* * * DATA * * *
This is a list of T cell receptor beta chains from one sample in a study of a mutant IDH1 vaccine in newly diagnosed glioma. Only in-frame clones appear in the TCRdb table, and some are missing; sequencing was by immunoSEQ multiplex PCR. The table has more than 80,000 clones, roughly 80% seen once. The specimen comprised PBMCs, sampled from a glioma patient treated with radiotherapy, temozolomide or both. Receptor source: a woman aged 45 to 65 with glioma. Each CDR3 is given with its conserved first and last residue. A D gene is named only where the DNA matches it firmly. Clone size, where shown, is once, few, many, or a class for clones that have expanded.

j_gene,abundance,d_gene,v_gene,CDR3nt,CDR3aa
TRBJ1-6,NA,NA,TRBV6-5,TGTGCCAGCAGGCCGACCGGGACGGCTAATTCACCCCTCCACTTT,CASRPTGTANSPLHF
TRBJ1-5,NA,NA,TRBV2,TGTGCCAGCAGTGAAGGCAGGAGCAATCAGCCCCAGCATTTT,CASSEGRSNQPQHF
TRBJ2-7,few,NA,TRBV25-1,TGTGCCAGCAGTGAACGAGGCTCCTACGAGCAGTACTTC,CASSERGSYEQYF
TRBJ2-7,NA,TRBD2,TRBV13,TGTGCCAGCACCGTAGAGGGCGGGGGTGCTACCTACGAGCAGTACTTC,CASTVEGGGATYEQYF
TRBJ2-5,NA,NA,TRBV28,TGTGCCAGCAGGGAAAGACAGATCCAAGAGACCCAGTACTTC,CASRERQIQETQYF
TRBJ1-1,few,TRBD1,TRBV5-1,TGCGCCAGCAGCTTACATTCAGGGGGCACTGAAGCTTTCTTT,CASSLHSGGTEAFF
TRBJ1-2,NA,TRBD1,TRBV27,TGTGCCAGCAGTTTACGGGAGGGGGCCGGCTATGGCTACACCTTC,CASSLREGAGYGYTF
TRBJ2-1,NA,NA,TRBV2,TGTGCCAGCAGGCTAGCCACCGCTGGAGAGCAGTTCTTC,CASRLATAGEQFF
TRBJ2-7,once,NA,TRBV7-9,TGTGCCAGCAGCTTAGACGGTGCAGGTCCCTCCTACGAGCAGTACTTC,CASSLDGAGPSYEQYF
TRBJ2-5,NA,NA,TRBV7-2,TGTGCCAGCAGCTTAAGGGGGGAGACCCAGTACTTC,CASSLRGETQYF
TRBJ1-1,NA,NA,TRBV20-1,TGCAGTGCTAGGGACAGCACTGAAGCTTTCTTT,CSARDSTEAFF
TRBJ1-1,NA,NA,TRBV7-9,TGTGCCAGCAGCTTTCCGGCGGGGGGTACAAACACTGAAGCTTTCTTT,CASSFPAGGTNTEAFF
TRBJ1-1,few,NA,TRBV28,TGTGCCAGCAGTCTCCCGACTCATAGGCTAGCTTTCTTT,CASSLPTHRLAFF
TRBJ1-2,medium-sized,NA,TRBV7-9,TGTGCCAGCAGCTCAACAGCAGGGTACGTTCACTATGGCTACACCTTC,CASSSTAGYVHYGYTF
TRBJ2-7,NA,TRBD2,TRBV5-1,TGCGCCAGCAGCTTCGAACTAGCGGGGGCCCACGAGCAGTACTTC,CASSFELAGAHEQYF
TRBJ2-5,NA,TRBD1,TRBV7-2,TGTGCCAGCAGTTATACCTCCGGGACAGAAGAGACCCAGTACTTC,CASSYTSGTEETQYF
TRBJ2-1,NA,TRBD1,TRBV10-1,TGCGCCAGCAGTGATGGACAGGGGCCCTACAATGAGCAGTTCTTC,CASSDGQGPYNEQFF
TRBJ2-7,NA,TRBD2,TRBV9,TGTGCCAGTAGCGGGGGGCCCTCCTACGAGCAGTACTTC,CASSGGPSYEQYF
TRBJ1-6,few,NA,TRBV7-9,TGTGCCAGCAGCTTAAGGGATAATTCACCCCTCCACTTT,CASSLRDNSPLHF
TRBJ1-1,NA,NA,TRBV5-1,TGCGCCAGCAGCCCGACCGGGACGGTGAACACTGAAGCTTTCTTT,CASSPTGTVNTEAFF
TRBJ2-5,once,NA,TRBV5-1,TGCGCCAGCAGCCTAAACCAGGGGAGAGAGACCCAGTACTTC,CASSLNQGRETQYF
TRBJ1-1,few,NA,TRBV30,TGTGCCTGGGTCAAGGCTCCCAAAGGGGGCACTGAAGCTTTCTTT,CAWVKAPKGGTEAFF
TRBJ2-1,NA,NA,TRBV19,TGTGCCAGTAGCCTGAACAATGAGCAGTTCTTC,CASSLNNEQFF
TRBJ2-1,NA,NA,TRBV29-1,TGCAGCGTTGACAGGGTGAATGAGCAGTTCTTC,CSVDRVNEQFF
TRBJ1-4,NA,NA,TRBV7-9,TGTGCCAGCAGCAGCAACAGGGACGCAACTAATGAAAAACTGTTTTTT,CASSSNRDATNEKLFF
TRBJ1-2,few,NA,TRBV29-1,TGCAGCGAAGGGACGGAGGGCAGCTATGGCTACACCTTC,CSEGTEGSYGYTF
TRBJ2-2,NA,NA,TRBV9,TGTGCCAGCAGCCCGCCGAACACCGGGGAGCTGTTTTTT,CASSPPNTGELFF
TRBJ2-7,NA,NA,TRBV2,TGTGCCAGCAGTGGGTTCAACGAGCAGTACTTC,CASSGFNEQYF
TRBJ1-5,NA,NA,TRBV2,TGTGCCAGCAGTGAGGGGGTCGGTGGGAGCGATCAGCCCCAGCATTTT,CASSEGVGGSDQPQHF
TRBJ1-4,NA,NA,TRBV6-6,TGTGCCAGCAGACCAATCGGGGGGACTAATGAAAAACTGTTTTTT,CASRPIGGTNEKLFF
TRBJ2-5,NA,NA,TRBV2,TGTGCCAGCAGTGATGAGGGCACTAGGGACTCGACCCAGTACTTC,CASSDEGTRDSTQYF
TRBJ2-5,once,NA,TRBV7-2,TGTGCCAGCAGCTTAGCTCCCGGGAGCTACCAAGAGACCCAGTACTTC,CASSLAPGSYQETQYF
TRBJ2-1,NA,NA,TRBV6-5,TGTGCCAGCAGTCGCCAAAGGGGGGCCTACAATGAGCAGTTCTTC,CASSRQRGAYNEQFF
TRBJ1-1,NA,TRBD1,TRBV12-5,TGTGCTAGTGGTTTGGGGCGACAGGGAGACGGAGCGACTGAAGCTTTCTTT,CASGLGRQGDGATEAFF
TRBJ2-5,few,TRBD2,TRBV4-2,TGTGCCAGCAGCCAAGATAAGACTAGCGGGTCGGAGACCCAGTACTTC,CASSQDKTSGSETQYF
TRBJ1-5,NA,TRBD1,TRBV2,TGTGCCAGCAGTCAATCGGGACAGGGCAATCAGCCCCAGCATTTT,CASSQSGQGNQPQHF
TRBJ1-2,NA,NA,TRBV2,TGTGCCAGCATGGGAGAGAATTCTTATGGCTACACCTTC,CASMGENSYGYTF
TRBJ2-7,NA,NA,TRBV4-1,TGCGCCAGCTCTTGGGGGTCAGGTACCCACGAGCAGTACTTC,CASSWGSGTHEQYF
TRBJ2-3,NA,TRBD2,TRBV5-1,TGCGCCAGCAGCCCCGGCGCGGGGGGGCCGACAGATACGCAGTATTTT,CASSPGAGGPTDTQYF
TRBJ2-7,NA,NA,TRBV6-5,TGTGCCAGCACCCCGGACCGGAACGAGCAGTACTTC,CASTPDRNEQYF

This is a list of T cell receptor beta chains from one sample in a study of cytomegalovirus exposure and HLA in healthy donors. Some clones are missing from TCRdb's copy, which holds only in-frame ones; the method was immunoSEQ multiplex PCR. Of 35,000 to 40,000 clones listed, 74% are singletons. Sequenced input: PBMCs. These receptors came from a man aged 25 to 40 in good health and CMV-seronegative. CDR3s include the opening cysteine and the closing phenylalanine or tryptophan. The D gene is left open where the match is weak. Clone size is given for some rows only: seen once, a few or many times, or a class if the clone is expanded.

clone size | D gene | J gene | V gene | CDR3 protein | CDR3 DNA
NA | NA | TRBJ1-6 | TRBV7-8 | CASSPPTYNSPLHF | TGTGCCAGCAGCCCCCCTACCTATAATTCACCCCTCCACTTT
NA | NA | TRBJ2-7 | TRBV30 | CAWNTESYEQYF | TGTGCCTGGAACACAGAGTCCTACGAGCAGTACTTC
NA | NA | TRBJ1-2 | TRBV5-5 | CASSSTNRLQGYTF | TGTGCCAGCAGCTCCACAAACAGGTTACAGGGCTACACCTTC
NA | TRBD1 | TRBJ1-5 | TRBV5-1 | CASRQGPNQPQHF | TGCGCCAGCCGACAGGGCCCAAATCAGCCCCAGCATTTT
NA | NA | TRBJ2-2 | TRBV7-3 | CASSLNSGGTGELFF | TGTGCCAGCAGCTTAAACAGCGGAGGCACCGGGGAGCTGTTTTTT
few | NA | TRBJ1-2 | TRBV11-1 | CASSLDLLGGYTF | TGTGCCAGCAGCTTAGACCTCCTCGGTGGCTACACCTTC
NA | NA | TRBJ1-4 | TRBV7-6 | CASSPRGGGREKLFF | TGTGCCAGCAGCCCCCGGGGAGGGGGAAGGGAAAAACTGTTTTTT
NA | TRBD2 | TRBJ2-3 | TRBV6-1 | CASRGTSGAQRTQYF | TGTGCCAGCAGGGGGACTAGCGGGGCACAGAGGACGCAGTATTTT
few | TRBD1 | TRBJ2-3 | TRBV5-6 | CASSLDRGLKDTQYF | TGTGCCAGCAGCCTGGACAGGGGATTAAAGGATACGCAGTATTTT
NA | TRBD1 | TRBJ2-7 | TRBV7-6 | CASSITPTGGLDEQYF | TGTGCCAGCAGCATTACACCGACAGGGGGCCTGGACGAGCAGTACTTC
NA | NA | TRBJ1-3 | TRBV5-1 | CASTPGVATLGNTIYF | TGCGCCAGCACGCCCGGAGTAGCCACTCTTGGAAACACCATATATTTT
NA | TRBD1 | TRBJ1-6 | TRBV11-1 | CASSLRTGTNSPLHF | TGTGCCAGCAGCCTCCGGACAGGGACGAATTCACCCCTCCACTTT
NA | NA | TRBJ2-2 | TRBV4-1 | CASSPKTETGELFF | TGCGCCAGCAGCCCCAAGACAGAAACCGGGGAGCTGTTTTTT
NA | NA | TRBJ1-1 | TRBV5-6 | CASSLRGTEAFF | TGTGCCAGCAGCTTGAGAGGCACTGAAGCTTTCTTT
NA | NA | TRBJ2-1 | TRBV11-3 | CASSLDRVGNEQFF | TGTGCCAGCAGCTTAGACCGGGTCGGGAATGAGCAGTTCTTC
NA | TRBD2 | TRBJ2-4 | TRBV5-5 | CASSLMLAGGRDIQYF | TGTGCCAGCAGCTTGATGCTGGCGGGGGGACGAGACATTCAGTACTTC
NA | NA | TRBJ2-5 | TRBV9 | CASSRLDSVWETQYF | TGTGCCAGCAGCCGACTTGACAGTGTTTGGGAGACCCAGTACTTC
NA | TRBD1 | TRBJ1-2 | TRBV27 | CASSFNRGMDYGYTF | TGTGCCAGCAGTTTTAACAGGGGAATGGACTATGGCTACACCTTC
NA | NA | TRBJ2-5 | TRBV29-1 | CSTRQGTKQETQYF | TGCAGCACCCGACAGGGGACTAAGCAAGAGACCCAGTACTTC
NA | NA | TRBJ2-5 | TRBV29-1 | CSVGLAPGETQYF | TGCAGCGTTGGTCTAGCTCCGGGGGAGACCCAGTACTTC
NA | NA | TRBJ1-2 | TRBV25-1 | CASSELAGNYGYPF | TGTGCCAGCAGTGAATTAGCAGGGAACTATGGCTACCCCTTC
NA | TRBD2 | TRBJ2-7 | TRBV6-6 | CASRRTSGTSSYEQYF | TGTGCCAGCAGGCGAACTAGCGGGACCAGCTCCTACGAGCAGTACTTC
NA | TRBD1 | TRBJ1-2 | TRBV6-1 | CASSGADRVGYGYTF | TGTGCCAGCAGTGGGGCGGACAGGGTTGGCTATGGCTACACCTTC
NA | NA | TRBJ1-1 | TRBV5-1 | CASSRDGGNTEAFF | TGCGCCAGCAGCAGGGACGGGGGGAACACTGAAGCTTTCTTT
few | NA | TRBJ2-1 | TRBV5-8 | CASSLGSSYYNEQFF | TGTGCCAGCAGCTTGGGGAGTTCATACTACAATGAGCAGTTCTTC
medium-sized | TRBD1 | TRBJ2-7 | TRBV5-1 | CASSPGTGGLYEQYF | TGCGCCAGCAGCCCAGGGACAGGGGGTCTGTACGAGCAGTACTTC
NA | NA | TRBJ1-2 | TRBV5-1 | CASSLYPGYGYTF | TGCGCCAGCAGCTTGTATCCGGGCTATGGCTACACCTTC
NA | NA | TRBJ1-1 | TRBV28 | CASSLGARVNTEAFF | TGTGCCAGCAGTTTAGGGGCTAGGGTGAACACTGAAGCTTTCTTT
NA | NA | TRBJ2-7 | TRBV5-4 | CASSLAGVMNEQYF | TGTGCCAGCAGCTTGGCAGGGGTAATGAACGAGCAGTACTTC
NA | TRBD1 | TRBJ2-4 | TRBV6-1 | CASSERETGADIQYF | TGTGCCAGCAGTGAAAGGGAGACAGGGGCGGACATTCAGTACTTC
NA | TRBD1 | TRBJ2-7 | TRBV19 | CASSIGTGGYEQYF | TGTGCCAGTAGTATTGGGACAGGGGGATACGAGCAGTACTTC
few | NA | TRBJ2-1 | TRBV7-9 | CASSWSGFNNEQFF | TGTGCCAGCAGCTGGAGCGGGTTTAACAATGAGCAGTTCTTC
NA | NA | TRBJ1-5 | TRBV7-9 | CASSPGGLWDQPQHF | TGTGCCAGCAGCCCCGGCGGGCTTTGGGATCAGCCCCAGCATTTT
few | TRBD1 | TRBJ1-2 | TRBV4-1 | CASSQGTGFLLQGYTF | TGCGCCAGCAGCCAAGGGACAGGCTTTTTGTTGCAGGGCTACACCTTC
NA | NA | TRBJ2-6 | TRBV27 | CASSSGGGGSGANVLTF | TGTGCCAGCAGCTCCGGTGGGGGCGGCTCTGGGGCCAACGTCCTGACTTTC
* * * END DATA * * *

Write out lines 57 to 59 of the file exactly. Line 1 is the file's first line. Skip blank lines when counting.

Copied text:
NA | NA | TRBJ2-2 | TRBV4-1 | CASSPKTETGELFF | TGCGCCAGCAGCCCCAAGACAGAAACCGGGGAGCTGTTTTTT
NA | NA | TRBJ1-1 | TRBV5-6 | CASSLRGTEAFF | TGTGCCAGCAGCTTGAGAGGCACTGAAGCTTTCTTT
NA | NA | TRBJ2-1 | TRBV11-3 | CASSLDRVGNEQFF | TGTGCCAGCAGCTTAGACCGGGTCGGGAATGAGCAGTTCTTC